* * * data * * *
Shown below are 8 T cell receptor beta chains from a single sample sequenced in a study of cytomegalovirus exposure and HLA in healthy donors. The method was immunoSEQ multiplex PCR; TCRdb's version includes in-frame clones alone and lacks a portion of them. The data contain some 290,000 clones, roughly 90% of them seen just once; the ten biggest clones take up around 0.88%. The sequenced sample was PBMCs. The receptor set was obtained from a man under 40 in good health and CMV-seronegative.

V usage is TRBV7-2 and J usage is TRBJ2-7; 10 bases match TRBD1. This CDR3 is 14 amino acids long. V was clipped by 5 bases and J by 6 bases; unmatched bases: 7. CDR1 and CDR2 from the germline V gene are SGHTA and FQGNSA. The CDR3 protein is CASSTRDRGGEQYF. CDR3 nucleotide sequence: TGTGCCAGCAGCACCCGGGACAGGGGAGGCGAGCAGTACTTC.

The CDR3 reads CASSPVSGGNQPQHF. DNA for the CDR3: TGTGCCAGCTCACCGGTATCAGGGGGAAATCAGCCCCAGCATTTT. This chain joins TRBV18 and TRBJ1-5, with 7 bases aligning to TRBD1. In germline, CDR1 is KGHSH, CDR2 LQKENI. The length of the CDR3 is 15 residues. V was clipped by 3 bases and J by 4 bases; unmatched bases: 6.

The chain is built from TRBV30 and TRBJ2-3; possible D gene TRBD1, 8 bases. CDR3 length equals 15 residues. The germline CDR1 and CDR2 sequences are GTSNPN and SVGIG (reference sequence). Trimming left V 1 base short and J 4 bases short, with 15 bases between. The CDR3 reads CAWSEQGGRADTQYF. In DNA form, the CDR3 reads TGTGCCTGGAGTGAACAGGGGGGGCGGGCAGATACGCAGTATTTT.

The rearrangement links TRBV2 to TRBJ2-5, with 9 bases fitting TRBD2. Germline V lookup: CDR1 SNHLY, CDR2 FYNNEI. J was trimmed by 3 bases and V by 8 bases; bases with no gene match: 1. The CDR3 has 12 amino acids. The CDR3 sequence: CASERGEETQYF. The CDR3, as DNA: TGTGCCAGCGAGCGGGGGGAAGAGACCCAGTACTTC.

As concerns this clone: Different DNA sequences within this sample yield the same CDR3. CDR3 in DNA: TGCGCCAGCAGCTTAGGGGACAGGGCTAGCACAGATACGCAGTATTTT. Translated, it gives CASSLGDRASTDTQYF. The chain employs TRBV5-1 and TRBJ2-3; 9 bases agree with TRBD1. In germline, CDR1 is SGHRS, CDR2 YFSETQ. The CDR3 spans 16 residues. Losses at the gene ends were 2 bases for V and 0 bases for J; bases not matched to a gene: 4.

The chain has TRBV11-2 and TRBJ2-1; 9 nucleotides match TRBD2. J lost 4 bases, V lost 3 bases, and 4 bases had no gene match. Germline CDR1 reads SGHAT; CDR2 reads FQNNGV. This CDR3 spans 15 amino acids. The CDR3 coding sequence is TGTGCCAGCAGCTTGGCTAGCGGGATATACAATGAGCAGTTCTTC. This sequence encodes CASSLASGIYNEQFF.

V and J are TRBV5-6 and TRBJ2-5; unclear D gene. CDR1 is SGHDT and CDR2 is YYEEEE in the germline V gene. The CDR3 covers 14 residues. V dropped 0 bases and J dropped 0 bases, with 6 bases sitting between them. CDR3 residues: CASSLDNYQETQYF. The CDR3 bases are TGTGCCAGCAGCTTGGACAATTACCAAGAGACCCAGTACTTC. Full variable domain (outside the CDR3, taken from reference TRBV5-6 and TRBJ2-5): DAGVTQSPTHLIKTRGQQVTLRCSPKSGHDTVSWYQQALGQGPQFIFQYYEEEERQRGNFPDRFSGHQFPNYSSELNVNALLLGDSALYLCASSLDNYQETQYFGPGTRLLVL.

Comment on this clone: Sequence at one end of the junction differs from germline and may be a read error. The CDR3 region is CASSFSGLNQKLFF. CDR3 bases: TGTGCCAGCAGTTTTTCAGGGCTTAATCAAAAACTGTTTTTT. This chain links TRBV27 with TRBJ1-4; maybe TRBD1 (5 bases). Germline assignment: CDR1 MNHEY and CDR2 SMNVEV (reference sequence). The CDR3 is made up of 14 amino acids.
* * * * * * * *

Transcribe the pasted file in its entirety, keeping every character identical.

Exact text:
Shown below are 8 T cell receptor beta chains from a single sample sequenced in a study of cytomegalovirus exposure and HLA in healthy donors. The method was immunoSEQ multiplex PCR; TCRdb's version includes in-frame clones alone and lacks a portion of them. The data contain some 290,000 clones, roughly 90% of them seen just once; the ten biggest clones take up around 0.88%. The sequenced sample was PBMCs. The receptor set was obtained from a man under 40 in good health and CMV-seronegative.

V usage is TRBV7-2 and J usage is TRBJ2-7; 10 bases match TRBD1. This CDR3 is 14 amino acids long. V was clipped by 5 bases and J by 6 bases; unmatched bases: 7. CDR1 and CDR2 from the germline V gene are SGHTA and FQGNSA. The CDR3 protein is CASSTRDRGGEQYF. CDR3 nucleotide sequence: TGTGCCAGCAGCACCCGGGACAGGGGAGGCGAGCAGTACTTC.

The CDR3 reads CASSPVSGGNQPQHF. DNA for the CDR3: TGTGCCAGCTCACCGGTATCAGGGGGAAATCAGCCCCAGCATTTT. This chain joins TRBV18 and TRBJ1-5, with 7 bases aligning to TRBD1. In germline, CDR1 is KGHSH, CDR2 LQKENI. The length of the CDR3 is 15 residues. V was clipped by 3 bases and J by 4 bases; unmatched bases: 6.

The chain is built from TRBV30 and TRBJ2-3; possible D gene TRBD1, 8 bases. CDR3 length equals 15 residues. The germline CDR1 and CDR2 sequences are GTSNPN and SVGIG (reference sequence). Trimming left V 1 base short and J 4 bases short, with 15 bases between. The CDR3 reads CAWSEQGGRADTQYF. In DNA form, the CDR3 reads TGTGCCTGGAGTGAACAGGGGGGGCGGGCAGATACGCAGTATTTT.

The rearrangement links TRBV2 to TRBJ2-5, with 9 bases fitting TRBD2. Germline V lookup: CDR1 SNHLY, CDR2 FYNNEI. J was trimmed by 3 bases and V by 8 bases; bases with no gene match: 1. The CDR3 has 12 amino acids. The CDR3 sequence: CASERGEETQYF. The CDR3, as DNA: TGTGCCAGCGAGCGGGGGGAAGAGACCCAGTACTTC.

As concerns this clone: Different DNA sequences within this sample yield the same CDR3. CDR3 in DNA: TGCGCCAGCAGCTTAGGGGACAGGGCTAGCACAGATACGCAGTATTTT. Translated, it gives CASSLGDRASTDTQYF. The chain employs TRBV5-1 and TRBJ2-3; 9 bases agree with TRBD1. In germline, CDR1 is SGHRS, CDR2 YFSETQ. The CDR3 spans 16 residues. Losses at the gene ends were 2 bases for V and 0 bases for J; bases not matched to a gene: 4.

The chain has TRBV11-2 and TRBJ2-1; 9 nucleotides match TRBD2. J lost 4 bases, V lost 3 bases, and 4 bases had no gene match. Germline CDR1 reads SGHAT; CDR2 reads FQNNGV. This CDR3 spans 15 amino acids. The CDR3 coding sequence is TGTGCCAGCAGCTTGGCTAGCGGGATATACAATGAGCAGTTCTTC. This sequence encodes CASSLASGIYNEQFF.

V and J are TRBV5-6 and TRBJ2-5; unclear D gene. CDR1 is SGHDT and CDR2 is YYEEEE in the germline V gene. The CDR3 covers 14 residues. V dropped 0 bases and J dropped 0 bases, with 6 bases sitting between them. CDR3 residues: CASSLDNYQETQYF. The CDR3 bases are TGTGCCAGCAGCTTGGACAATTACCAAGAGACCCAGTACTTC. Full variable domain (outside the CDR3, taken from reference TRBV5-6 and TRBJ2-5): DAGVTQSPTHLIKTRGQQVTLRCSPKSGHDTVSWYQQALGQGPQFIFQYYEEEERQRGNFPDRFSGHQFPNYSSELNVNALLLGDSALYLCASSLDNYQETQYFGPGTRLLVL.

Comment on this clone: Sequence at one end of the junction differs from germline and may be a read error. The CDR3 region is CASSFSGLNQKLFF. CDR3 bases: TGTGCCAGCAGTTTTTCAGGGCTTAATCAAAAACTGTTTTTT. This chain links TRBV27 with TRBJ1-4; maybe TRBD1 (5 bases). Germline assignment: CDR1 MNHEY and CDR2 SMNVEV (reference sequence). The CDR3 is made up of 14 amino acids.